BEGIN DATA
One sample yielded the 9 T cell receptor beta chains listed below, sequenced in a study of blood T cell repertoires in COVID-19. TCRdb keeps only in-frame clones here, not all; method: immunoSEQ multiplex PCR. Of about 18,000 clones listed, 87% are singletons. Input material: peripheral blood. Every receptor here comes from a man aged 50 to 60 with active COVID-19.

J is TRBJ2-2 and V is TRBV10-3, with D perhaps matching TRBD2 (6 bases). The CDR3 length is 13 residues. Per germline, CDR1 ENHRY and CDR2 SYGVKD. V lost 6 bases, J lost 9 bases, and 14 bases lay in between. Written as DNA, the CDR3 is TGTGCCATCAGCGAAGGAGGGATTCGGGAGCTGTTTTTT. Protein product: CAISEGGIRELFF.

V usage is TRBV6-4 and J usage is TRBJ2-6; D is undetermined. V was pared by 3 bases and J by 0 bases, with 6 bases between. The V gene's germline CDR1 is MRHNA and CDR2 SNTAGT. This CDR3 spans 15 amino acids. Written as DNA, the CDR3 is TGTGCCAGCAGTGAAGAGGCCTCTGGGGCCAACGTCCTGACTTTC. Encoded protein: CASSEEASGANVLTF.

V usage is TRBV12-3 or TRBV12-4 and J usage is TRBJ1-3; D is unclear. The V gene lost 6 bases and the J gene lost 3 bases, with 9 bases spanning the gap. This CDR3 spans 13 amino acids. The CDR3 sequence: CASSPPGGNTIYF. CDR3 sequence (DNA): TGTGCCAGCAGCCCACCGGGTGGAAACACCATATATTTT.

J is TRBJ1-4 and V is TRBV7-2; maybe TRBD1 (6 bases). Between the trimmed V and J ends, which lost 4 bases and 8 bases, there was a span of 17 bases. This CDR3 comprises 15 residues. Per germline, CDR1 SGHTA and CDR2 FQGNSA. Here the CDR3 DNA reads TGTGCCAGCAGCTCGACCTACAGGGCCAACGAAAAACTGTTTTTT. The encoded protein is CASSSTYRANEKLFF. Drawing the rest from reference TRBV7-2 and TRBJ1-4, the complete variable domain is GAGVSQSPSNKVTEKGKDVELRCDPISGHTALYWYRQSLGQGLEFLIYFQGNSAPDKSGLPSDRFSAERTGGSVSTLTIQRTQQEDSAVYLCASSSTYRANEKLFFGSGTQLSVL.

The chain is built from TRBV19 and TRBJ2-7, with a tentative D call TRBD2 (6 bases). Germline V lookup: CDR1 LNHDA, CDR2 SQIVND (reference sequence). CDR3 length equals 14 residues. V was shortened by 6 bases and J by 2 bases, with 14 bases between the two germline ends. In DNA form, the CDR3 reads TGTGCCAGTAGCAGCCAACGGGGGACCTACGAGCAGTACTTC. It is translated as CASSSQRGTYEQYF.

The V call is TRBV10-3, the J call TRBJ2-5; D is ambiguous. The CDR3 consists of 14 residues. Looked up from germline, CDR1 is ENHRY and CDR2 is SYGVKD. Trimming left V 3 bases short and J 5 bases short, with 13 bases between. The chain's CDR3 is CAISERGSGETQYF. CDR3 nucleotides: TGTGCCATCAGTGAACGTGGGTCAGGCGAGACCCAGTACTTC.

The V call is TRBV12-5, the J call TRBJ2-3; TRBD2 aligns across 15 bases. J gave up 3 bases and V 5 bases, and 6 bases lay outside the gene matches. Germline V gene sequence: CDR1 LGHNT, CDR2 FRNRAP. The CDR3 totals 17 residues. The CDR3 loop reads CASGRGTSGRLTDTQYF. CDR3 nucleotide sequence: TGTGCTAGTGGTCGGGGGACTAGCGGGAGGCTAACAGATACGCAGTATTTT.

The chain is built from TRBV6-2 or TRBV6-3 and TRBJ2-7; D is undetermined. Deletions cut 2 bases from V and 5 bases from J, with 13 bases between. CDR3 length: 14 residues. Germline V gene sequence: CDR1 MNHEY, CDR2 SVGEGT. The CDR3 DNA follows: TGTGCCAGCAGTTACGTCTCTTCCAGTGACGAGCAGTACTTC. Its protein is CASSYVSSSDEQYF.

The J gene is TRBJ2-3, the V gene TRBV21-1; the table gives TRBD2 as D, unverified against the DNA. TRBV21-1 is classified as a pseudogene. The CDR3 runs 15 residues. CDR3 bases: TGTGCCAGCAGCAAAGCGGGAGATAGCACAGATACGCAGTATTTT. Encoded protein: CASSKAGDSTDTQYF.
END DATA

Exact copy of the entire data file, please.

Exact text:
One sample yielded the 9 T cell receptor beta chains listed below, sequenced in a study of blood T cell repertoires in COVID-19. TCRdb keeps only in-frame clones here, not all; method: immunoSEQ multiplex PCR. Of about 18,000 clones listed, 87% are singletons. Input material: peripheral blood. Every receptor here comes from a man aged 50 to 60 with active COVID-19.

J is TRBJ2-2 and V is TRBV10-3, with D perhaps matching TRBD2 (6 bases). The CDR3 length is 13 residues. Per germline, CDR1 ENHRY and CDR2 SYGVKD. V lost 6 bases, J lost 9 bases, and 14 bases lay in between. Written as DNA, the CDR3 is TGTGCCATCAGCGAAGGAGGGATTCGGGAGCTGTTTTTT. Protein product: CAISEGGIRELFF.

V usage is TRBV6-4 and J usage is TRBJ2-6; D is undetermined. V was pared by 3 bases and J by 0 bases, with 6 bases between. The V gene's germline CDR1 is MRHNA and CDR2 SNTAGT. This CDR3 spans 15 amino acids. Written as DNA, the CDR3 is TGTGCCAGCAGTGAAGAGGCCTCTGGGGCCAACGTCCTGACTTTC. Encoded protein: CASSEEASGANVLTF.

V usage is TRBV12-3 or TRBV12-4 and J usage is TRBJ1-3; D is unclear. The V gene lost 6 bases and the J gene lost 3 bases, with 9 bases spanning the gap. This CDR3 spans 13 amino acids. The CDR3 sequence: CASSPPGGNTIYF. CDR3 sequence (DNA): TGTGCCAGCAGCCCACCGGGTGGAAACACCATATATTTT.

J is TRBJ1-4 and V is TRBV7-2; maybe TRBD1 (6 bases). Between the trimmed V and J ends, which lost 4 bases and 8 bases, there was a span of 17 bases. This CDR3 comprises 15 residues. Per germline, CDR1 SGHTA and CDR2 FQGNSA. Here the CDR3 DNA reads TGTGCCAGCAGCTCGACCTACAGGGCCAACGAAAAACTGTTTTTT. The encoded protein is CASSSTYRANEKLFF. Drawing the rest from reference TRBV7-2 and TRBJ1-4, the complete variable domain is GAGVSQSPSNKVTEKGKDVELRCDPISGHTALYWYRQSLGQGLEFLIYFQGNSAPDKSGLPSDRFSAERTGGSVSTLTIQRTQQEDSAVYLCASSSTYRANEKLFFGSGTQLSVL.

The chain is built from TRBV19 and TRBJ2-7, with a tentative D call TRBD2 (6 bases). Germline V lookup: CDR1 LNHDA, CDR2 SQIVND (reference sequence). CDR3 length equals 14 residues. V was shortened by 6 bases and J by 2 bases, with 14 bases between the two germline ends. In DNA form, the CDR3 reads TGTGCCAGTAGCAGCCAACGGGGGACCTACGAGCAGTACTTC. It is translated as CASSSQRGTYEQYF.

The V call is TRBV10-3, the J call TRBJ2-5; D is ambiguous. The CDR3 consists of 14 residues. Looked up from germline, CDR1 is ENHRY and CDR2 is SYGVKD. Trimming left V 3 bases short and J 5 bases short, with 13 bases between. The chain's CDR3 is CAISERGSGETQYF. CDR3 nucleotides: TGTGCCATCAGTGAACGTGGGTCAGGCGAGACCCAGTACTTC.

The V call is TRBV12-5, the J call TRBJ2-3; TRBD2 aligns across 15 bases. J gave up 3 bases and V 5 bases, and 6 bases lay outside the gene matches. Germline V gene sequence: CDR1 LGHNT, CDR2 FRNRAP. The CDR3 totals 17 residues. The CDR3 loop reads CASGRGTSGRLTDTQYF. CDR3 nucleotide sequence: TGTGCTAGTGGTCGGGGGACTAGCGGGAGGCTAACAGATACGCAGTATTTT.

The chain is built from TRBV6-2 or TRBV6-3 and TRBJ2-7; D is undetermined. Deletions cut 2 bases from V and 5 bases from J, with 13 bases between. CDR3 length: 14 residues. Germline V gene sequence: CDR1 MNHEY, CDR2 SVGEGT. The CDR3 DNA follows: TGTGCCAGCAGTTACGTCTCTTCCAGTGACGAGCAGTACTTC. Its protein is CASSYVSSSDEQYF.

The J gene is TRBJ2-3, the V gene TRBV21-1; the table gives TRBD2 as D, unverified against the DNA. TRBV21-1 is classified as a pseudogene. The CDR3 runs 15 residues. CDR3 bases: TGTGCCAGCAGCAAAGCGGGAGATAGCACAGATACGCAGTATTTT. Encoded protein: CASSKAGDSTDTQYF.